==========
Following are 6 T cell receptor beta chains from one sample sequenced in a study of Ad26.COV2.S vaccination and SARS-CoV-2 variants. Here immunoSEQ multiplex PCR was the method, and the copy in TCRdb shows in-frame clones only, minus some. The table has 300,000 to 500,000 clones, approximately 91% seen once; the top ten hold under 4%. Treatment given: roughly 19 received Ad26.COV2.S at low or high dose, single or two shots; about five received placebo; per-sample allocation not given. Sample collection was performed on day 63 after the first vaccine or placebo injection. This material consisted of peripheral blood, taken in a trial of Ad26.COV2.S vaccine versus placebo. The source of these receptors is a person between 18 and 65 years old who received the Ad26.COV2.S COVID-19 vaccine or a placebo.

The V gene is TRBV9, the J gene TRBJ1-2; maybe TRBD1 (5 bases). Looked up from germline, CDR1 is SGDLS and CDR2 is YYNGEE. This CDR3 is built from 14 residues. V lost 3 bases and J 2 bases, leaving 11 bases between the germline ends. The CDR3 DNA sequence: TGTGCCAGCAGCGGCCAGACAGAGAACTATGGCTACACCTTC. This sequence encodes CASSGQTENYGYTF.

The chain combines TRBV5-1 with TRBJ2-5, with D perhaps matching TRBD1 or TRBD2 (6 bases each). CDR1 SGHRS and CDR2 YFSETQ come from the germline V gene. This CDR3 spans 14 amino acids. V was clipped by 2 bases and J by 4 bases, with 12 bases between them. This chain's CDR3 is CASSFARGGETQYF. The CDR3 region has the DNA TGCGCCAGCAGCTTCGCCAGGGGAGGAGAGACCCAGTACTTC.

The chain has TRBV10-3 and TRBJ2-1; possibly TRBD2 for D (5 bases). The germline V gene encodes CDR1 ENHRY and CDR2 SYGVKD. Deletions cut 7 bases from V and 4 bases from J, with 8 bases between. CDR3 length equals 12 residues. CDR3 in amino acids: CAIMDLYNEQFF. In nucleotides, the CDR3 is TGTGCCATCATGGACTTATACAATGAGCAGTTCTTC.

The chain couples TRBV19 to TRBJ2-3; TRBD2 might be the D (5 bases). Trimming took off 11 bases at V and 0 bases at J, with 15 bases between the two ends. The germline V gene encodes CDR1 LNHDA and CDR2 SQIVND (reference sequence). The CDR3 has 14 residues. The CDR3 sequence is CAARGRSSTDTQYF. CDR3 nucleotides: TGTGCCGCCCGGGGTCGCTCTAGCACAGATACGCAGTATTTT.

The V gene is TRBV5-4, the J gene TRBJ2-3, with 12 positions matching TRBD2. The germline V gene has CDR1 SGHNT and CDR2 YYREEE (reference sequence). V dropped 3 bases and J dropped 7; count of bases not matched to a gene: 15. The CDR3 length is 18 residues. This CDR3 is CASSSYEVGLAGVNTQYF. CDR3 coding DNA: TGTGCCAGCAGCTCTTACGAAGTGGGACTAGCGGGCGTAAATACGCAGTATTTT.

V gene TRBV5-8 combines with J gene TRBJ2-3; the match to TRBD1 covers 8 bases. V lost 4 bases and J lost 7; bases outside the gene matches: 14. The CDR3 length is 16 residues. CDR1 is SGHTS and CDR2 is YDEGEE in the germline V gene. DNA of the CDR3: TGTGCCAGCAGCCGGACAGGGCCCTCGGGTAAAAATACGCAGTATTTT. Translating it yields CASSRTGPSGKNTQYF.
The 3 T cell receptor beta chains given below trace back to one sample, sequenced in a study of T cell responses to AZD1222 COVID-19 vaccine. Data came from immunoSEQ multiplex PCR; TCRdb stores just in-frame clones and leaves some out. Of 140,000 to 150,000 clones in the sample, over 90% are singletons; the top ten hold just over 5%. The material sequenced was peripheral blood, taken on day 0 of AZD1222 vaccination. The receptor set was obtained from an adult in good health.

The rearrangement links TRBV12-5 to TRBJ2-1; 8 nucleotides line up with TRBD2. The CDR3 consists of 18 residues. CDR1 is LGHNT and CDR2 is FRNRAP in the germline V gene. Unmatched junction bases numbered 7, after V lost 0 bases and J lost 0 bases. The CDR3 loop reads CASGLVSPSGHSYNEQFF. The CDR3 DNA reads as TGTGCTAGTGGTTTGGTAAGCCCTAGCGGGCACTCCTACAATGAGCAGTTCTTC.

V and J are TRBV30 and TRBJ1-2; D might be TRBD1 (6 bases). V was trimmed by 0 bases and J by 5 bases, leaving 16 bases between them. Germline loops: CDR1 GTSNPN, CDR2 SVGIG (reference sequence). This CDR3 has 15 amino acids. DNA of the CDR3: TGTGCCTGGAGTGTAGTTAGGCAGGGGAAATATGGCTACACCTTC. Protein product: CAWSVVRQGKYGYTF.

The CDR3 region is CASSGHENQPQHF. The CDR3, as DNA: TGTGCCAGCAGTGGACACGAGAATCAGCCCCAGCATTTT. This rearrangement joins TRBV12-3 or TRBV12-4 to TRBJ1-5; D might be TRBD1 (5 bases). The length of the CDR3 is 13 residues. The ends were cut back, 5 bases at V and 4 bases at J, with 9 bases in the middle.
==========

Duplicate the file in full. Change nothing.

Following are 6 T cell receptor beta chains from one sample sequenced in a study of Ad26.COV2.S vaccination and SARS-CoV-2 variants. Here immunoSEQ multiplex PCR was the method, and the copy in TCRdb shows in-frame clones only, minus some. The table has 300,000 to 500,000 clones, approximately 91% seen once; the top ten hold under 4%. Treatment given: roughly 19 received Ad26.COV2.S at low or high dose, single or two shots; about five received placebo; per-sample allocation not given. Sample collection was performed on day 63 after the first vaccine or placebo injection. This material consisted of peripheral blood, taken in a trial of Ad26.COV2.S vaccine versus placebo. The source of these receptors is a person between 18 and 65 years old who received the Ad26.COV2.S COVID-19 vaccine or a placebo.

The V gene is TRBV9, the J gene TRBJ1-2; maybe TRBD1 (5 bases). Looked up from germline, CDR1 is SGDLS and CDR2 is YYNGEE. This CDR3 is built from 14 residues. V lost 3 bases and J 2 bases, leaving 11 bases between the germline ends. The CDR3 DNA sequence: TGTGCCAGCAGCGGCCAGACAGAGAACTATGGCTACACCTTC. This sequence encodes CASSGQTENYGYTF.

The chain combines TRBV5-1 with TRBJ2-5, with D perhaps matching TRBD1 or TRBD2 (6 bases each). CDR1 SGHRS and CDR2 YFSETQ come from the germline V gene. This CDR3 spans 14 amino acids. V was clipped by 2 bases and J by 4 bases, with 12 bases between them. This chain's CDR3 is CASSFARGGETQYF. The CDR3 region has the DNA TGCGCCAGCAGCTTCGCCAGGGGAGGAGAGACCCAGTACTTC.

The chain has TRBV10-3 and TRBJ2-1; possibly TRBD2 for D (5 bases). The germline V gene encodes CDR1 ENHRY and CDR2 SYGVKD. Deletions cut 7 bases from V and 4 bases from J, with 8 bases between. CDR3 length equals 12 residues. CDR3 in amino acids: CAIMDLYNEQFF. In nucleotides, the CDR3 is TGTGCCATCATGGACTTATACAATGAGCAGTTCTTC.

The chain couples TRBV19 to TRBJ2-3; TRBD2 might be the D (5 bases). Trimming took off 11 bases at V and 0 bases at J, with 15 bases between the two ends. The germline V gene encodes CDR1 LNHDA and CDR2 SQIVND (reference sequence). The CDR3 has 14 residues. The CDR3 sequence is CAARGRSSTDTQYF. CDR3 nucleotides: TGTGCCGCCCGGGGTCGCTCTAGCACAGATACGCAGTATTTT.

The V gene is TRBV5-4, the J gene TRBJ2-3, with 12 positions matching TRBD2. The germline V gene has CDR1 SGHNT and CDR2 YYREEE (reference sequence). V dropped 3 bases and J dropped 7; count of bases not matched to a gene: 15. The CDR3 length is 18 residues. This CDR3 is CASSSYEVGLAGVNTQYF. CDR3 coding DNA: TGTGCCAGCAGCTCTTACGAAGTGGGACTAGCGGGCGTAAATACGCAGTATTTT.

V gene TRBV5-8 combines with J gene TRBJ2-3; the match to TRBD1 covers 8 bases. V lost 4 bases and J lost 7; bases outside the gene matches: 14. The CDR3 length is 16 residues. CDR1 is SGHTS and CDR2 is YDEGEE in the germline V gene. DNA of the CDR3: TGTGCCAGCAGCCGGACAGGGCCCTCGGGTAAAAATACGCAGTATTTT. Translating it yields CASSRTGPSGKNTQYF.
The 3 T cell receptor beta chains given below trace back to one sample, sequenced in a study of T cell responses to AZD1222 COVID-19 vaccine. Data came from immunoSEQ multiplex PCR; TCRdb stores just in-frame clones and leaves some out. Of 140,000 to 150,000 clones in the sample, over 90% are singletons; the top ten hold just over 5%. The material sequenced was peripheral blood, taken on day 0 of AZD1222 vaccination. The receptor set was obtained from an adult in good health.

The rearrangement links TRBV12-5 to TRBJ2-1; 8 nucleotides line up with TRBD2. The CDR3 consists of 18 residues. CDR1 is LGHNT and CDR2 is FRNRAP in the germline V gene. Unmatched junction bases numbered 7, after V lost 0 bases and J lost 0 bases. The CDR3 loop reads CASGLVSPSGHSYNEQFF. The CDR3 DNA reads as TGTGCTAGTGGTTTGGTAAGCCCTAGCGGGCACTCCTACAATGAGCAGTTCTTC.

V and J are TRBV30 and TRBJ1-2; D might be TRBD1 (6 bases). V was trimmed by 0 bases and J by 5 bases, leaving 16 bases between them. Germline loops: CDR1 GTSNPN, CDR2 SVGIG (reference sequence). This CDR3 has 15 amino acids. DNA of the CDR3: TGTGCCTGGAGTGTAGTTAGGCAGGGGAAATATGGCTACACCTTC. Protein product: CAWSVVRQGKYGYTF.

The CDR3 region is CASSGHENQPQHF. The CDR3, as DNA: TGTGCCAGCAGTGGACACGAGAATCAGCCCCAGCATTTT. This rearrangement joins TRBV12-3 or TRBV12-4 to TRBJ1-5; D might be TRBD1 (5 bases). The length of the CDR3 is 13 residues. The ends were cut back, 5 bases at V and 4 bases at J, with 9 bases in the middle.